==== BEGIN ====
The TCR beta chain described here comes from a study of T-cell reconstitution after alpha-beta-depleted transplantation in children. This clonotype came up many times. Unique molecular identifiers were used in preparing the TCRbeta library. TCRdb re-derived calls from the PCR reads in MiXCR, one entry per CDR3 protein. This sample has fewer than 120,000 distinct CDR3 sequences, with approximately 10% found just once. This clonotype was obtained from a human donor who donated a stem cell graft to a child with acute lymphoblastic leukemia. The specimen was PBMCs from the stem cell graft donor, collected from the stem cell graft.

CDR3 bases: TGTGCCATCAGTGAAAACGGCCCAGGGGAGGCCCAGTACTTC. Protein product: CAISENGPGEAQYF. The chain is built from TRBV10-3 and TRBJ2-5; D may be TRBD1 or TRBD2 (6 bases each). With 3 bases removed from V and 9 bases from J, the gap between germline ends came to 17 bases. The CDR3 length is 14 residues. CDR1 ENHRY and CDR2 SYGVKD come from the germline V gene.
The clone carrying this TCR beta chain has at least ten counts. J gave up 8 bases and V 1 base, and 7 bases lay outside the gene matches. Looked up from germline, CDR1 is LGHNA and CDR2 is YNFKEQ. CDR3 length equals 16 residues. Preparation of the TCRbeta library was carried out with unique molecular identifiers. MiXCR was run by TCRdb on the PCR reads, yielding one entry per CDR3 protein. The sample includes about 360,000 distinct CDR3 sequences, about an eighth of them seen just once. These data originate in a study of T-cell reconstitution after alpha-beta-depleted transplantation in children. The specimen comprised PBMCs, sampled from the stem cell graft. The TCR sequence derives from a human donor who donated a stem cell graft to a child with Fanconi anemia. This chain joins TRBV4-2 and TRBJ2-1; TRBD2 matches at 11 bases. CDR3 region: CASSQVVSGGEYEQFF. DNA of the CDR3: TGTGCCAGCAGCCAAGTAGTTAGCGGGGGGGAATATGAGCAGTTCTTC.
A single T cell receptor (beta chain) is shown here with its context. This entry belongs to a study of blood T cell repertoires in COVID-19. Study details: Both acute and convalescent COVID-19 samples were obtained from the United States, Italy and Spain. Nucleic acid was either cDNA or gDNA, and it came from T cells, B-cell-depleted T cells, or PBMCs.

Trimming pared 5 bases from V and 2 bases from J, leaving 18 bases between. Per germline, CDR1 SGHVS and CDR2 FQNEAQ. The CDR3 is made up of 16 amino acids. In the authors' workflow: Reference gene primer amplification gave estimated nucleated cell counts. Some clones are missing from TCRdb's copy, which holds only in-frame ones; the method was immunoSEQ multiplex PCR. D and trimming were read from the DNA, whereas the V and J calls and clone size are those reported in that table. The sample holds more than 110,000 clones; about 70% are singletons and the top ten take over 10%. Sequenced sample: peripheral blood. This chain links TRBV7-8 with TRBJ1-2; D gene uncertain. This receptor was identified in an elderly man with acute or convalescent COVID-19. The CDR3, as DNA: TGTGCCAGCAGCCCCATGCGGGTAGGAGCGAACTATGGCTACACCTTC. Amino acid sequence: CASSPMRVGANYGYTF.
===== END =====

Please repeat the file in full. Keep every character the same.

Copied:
The TCR beta chain described here comes from a study of T-cell reconstitution after alpha-beta-depleted transplantation in children. This clonotype came up many times. Unique molecular identifiers were used in preparing the TCRbeta library. TCRdb re-derived calls from the PCR reads in MiXCR, one entry per CDR3 protein. This sample has fewer than 120,000 distinct CDR3 sequences, with approximately 10% found just once. This clonotype was obtained from a human donor who donated a stem cell graft to a child with acute lymphoblastic leukemia. The specimen was PBMCs from the stem cell graft donor, collected from the stem cell graft.

CDR3 bases: TGTGCCATCAGTGAAAACGGCCCAGGGGAGGCCCAGTACTTC. Protein product: CAISENGPGEAQYF. The chain is built from TRBV10-3 and TRBJ2-5; D may be TRBD1 or TRBD2 (6 bases each). With 3 bases removed from V and 9 bases from J, the gap between germline ends came to 17 bases. The CDR3 length is 14 residues. CDR1 ENHRY and CDR2 SYGVKD come from the germline V gene.
The clone carrying this TCR beta chain has at least ten counts. J gave up 8 bases and V 1 base, and 7 bases lay outside the gene matches. Looked up from germline, CDR1 is LGHNA and CDR2 is YNFKEQ. CDR3 length equals 16 residues. Preparation of the TCRbeta library was carried out with unique molecular identifiers. MiXCR was run by TCRdb on the PCR reads, yielding one entry per CDR3 protein. The sample includes about 360,000 distinct CDR3 sequences, about an eighth of them seen just once. These data originate in a study of T-cell reconstitution after alpha-beta-depleted transplantation in children. The specimen comprised PBMCs, sampled from the stem cell graft. The TCR sequence derives from a human donor who donated a stem cell graft to a child with Fanconi anemia. This chain joins TRBV4-2 and TRBJ2-1; TRBD2 matches at 11 bases. CDR3 region: CASSQVVSGGEYEQFF. DNA of the CDR3: TGTGCCAGCAGCCAAGTAGTTAGCGGGGGGGAATATGAGCAGTTCTTC.
A single T cell receptor (beta chain) is shown here with its context. This entry belongs to a study of blood T cell repertoires in COVID-19. Study details: Both acute and convalescent COVID-19 samples were obtained from the United States, Italy and Spain. Nucleic acid was either cDNA or gDNA, and it came from T cells, B-cell-depleted T cells, or PBMCs.

Trimming pared 5 bases from V and 2 bases from J, leaving 18 bases between. Per germline, CDR1 SGHVS and CDR2 FQNEAQ. The CDR3 is made up of 16 amino acids. In the authors' workflow: Reference gene primer amplification gave estimated nucleated cell counts. Some clones are missing from TCRdb's copy, which holds only in-frame ones; the method was immunoSEQ multiplex PCR. D and trimming were read from the DNA, whereas the V and J calls and clone size are those reported in that table. The sample holds more than 110,000 clones; about 70% are singletons and the top ten take over 10%. Sequenced sample: peripheral blood. This chain links TRBV7-8 with TRBJ1-2; D gene uncertain. This receptor was identified in an elderly man with acute or convalescent COVID-19. The CDR3, as DNA: TGTGCCAGCAGCCCCATGCGGGTAGGAGCGAACTATGGCTACACCTTC. Amino acid sequence: CASSPMRVGANYGYTF.